Edgecase is trying to make the online shopping experience friendlier and smarter — closer, perhaps, to what it’s like to shop with a salesperson who understands your needs and is totally knowledgeable about what’s in-stock.
The company was previously known as Compare Metrics, but it’s relaunching today with a new name and an upgraded product.
To describe the problem that Edgecase is trying to solve, co-founder and CEO Garrett Eastham noted that the conversion rates (i.e., the percentage of visitors who actually buy something) of online stores lag badly behind those of physical stores, something he attributed to the fact that “today’s digital commerce platforms were designed by database engineers not shoppers.”
Lisa Roberts, the company’s vice president of product and marketing, added that when you’re navigating most online retailers, your options are limited to browsing by brand, size, price, and not much more. That works if you pretty much know what you’re looking for, but it’s less helpful if you only have a vague idea of what you need, or no idea at wall — in other words, when you’re doing the online equivalent of window shopping.
So Edgecase works with online shopping sites to rethink their navigation experience. For one thing, it allows shoppers to get a lot more detail about what they want, in something closer to everyday language — instead of saying they’re looking for a dress from Brand X in Size Y, they can say they want a short, black cocktail dress. Or they can browse based on the occasion that they’re shopping for, like a wedding or a graduation, Edgecase will automatically enter a set of relevant attributes. (You can see these features in action in the demo videEos embedded throughout the post.)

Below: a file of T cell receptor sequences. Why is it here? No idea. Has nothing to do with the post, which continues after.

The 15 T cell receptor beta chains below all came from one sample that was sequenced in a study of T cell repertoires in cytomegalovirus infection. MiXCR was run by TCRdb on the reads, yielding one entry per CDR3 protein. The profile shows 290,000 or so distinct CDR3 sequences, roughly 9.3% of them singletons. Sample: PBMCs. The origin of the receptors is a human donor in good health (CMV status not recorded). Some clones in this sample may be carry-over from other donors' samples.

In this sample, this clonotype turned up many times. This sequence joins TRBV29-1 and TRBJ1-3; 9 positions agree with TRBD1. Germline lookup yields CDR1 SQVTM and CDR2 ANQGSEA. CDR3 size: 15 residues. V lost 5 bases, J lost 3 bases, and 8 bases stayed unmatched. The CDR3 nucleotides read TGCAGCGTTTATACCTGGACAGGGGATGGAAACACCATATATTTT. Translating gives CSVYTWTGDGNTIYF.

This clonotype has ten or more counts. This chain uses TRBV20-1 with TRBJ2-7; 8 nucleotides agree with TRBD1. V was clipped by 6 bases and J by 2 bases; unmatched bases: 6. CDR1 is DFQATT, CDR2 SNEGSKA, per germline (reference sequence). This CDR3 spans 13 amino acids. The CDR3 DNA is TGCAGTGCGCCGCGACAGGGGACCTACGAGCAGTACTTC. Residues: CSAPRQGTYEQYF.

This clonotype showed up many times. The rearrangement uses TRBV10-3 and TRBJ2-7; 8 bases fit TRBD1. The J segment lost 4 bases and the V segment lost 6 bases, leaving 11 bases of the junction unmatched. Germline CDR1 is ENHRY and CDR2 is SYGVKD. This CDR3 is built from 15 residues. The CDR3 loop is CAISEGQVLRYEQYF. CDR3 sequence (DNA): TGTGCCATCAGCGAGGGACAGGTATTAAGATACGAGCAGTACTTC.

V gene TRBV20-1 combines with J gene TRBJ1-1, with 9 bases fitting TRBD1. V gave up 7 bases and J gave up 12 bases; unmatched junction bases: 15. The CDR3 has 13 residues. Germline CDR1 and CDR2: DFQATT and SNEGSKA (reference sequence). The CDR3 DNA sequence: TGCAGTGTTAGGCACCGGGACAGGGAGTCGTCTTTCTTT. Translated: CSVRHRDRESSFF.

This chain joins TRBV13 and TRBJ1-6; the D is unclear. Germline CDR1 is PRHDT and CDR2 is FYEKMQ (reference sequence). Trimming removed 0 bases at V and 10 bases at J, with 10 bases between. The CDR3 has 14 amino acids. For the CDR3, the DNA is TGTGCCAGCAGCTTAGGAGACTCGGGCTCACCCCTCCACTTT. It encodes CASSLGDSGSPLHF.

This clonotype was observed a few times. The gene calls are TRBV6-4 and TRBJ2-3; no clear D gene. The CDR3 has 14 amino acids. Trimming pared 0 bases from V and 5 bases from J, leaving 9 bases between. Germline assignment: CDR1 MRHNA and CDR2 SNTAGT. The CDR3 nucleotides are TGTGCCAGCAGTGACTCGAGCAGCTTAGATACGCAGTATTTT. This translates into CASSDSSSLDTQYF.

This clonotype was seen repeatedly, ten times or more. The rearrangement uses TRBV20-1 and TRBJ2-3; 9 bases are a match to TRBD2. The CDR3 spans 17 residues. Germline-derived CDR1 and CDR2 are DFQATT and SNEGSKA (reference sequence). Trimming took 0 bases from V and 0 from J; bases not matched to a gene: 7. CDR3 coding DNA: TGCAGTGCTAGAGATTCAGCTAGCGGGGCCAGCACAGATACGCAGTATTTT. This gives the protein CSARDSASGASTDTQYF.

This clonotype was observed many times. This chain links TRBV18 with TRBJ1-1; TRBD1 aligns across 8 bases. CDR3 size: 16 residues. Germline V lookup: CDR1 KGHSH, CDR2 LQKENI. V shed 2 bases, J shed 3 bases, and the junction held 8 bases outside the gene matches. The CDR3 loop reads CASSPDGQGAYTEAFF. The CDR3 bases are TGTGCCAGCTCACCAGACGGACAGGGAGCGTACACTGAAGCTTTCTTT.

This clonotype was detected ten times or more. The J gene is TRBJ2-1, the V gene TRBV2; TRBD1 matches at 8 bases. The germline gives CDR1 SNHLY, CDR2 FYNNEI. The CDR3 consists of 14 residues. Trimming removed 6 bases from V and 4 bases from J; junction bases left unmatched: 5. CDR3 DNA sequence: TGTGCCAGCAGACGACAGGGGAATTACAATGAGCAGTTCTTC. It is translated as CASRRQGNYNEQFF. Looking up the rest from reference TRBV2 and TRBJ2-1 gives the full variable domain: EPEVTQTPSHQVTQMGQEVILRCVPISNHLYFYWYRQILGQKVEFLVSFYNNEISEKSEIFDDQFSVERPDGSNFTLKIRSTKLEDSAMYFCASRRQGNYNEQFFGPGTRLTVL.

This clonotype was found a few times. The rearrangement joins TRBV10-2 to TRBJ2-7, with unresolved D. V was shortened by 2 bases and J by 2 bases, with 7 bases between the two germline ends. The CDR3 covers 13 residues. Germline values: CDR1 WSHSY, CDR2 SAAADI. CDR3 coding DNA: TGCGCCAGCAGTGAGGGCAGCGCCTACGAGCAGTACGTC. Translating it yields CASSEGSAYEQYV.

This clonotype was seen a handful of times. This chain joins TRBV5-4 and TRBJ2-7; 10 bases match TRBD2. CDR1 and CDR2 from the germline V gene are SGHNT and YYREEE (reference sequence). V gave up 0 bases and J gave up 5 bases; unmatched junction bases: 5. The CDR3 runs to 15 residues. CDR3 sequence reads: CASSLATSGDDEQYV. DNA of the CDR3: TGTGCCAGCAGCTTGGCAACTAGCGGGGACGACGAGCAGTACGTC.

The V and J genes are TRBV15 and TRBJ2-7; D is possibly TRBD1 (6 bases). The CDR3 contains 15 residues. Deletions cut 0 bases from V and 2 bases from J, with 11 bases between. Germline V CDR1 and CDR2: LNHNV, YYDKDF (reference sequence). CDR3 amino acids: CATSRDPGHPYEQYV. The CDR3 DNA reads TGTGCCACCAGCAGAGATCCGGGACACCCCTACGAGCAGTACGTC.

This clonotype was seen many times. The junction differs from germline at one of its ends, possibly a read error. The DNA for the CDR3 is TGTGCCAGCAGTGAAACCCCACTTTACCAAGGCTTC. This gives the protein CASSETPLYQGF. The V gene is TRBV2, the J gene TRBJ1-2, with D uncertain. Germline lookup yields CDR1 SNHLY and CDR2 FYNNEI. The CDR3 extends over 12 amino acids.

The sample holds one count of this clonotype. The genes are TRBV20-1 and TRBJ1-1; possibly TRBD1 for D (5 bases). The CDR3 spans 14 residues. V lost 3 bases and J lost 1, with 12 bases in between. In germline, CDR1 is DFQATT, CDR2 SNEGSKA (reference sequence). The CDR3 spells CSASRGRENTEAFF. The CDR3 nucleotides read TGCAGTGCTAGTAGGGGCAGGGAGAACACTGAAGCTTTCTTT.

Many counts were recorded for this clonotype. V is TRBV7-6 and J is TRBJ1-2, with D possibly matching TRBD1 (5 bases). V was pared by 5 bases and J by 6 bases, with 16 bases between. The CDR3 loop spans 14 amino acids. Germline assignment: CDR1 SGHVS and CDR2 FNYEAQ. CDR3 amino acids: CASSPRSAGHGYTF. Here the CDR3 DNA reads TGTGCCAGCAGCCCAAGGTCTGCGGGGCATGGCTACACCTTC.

As you browse an Edgecase-powered site, there are other touches that improve the experience. For example, as you change your filters, the results will update immediately, so you can tell whether or not you’re moving in the right direction. You can also specify whether one of the attributes is an essential “need to have” or just something that you’d like (so if there’s an item that hits most of your high points but misses on something less important, it won’t be excluded.) And if you see something you like, but you can’t quite articulate why, you can just hit the “more like this” button and you’ll be shown similar items.
Eastham said Edgecase can achieve this through a combination of machine learning and human curation. Most of this product information is already available, but Edgecase’s technology can actually structure all the relevant data that’s floating around, and “the human layer” can make sure the data is presented in the language that shoppers actually use.
He also noted that Edgecase integrates with existing e-commerce search tools like Endecca and Solar, and that it’s working on mobile capabilities, too.
Edgecase customers include Crate & Barrel, Wasserstrom, Urban Decay, Golfsmith, Kate Somerville, and Rebecca Minkoff. The company says that it was able to improve conversion rates for makeup retailer Urban Decay by 16 percent.
The company has raised $8M in funding from Allegro Ventures, Austin Ventures, Floodgate, Hurt Family Investments, Mack Capital, and various angel investors.